Another untap spell not mentioned above is unity of purpose. Unity of purpose provides the same end result as the above spells, but gets there through the slightly different way of untapping creatures with +1/+1 counters. It is important to remember that each of the land creatures in this deck is a 0/0 with +1/+1 counters on it, and not 3/3, 6/6, 9/9, etc creatures. This means that spells with proliferate will cause all of your land creatures to get bigger, and creatures like Abzan falconer or Aniok Bond-Kin will give your land creatures useful the useful abilities of flying and first strike, letting them fare a little better in combat than they might otherwise. Abilities that keep our lands safer in combat are important enough to add a few more creatures to the deck, as the biggest weakness of Noyan Dar is the risk of losing lands while they are creatures.

Lands, especially basic lands, are probably the least vulnerable of all permanents in magic, and for good reason; as mana is an essential resource for all but the jankiest of decks it is vital that something as powerful as playable land destruction be printed rarely. On the other side of things, creatures are certainly the easiest permanents to remove, with multiple ways for creatures to be taken off the field either through direct damage, combat, sacrifice effects, or even straight out destructions and exile. Because of these factors, there is an inherent risk in playing Noyan Dar and having our most valuable resource become our most fragile. We can mitigate this damage by making sure our lands are indestructible, either outright on cards like Darksteel Citadel and Cascading Cataracts, or with support from other cards like Terra Eternal or Darksteel Garrison.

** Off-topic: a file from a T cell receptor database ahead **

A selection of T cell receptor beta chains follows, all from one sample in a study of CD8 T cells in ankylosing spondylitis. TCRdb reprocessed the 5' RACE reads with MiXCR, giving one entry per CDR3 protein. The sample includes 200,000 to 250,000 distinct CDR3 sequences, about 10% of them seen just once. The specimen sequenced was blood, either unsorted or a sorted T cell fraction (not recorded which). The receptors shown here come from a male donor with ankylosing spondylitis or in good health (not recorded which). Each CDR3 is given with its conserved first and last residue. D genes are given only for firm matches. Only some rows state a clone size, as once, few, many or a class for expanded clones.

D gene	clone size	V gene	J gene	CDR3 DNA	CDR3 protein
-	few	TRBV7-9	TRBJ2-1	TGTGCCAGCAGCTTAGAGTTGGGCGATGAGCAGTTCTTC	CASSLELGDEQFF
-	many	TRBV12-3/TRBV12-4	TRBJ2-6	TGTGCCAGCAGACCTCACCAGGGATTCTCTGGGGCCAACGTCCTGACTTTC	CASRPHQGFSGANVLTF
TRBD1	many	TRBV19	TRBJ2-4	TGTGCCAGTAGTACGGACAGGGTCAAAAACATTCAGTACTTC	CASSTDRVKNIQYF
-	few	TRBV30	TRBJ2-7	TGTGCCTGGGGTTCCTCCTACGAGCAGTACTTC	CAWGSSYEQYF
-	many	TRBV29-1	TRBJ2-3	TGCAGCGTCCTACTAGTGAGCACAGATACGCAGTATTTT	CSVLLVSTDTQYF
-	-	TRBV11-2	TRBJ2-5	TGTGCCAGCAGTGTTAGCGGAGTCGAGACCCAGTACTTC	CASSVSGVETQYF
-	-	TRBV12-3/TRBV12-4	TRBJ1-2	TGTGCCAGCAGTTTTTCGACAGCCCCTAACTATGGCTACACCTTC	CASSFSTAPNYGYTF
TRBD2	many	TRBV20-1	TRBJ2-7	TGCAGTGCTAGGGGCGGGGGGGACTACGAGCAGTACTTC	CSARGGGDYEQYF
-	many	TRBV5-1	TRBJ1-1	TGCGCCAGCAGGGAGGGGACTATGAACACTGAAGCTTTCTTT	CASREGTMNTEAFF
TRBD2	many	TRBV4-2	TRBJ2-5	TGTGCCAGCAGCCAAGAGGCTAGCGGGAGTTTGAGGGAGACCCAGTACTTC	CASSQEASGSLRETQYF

We can further mitigate the weaknesses of our lands with abilities like that found on Sacred Ground, making sure that we at least get our lands back if they are unlucky enough to be hit by removal. Sacred Ground is a poor man’s Crucible of Worlds, which absolutely belongs in this deck if possible, but at a price point approaching $50 at the time of writing it will be omitted from our list today. Brave the Sands can also make your land creatures more effective by offering them vigilance, meaning you can attack without worrying about the loss of mana. Another issue with depending on land creatures is being limited to the number you can play each turn, the first few turns of the game can be very limiting to you, especially with Noyan Dar having such a high cmc. Aside from a usual compliment of mana rocks, cards like Ghirapur Orrey and Burnished Hart can help you get out lands faster, with the former also providing some group hug that might keep your opponents friendly before you start board wiping every other turn (which tends to make people unfriendly fairly quickly).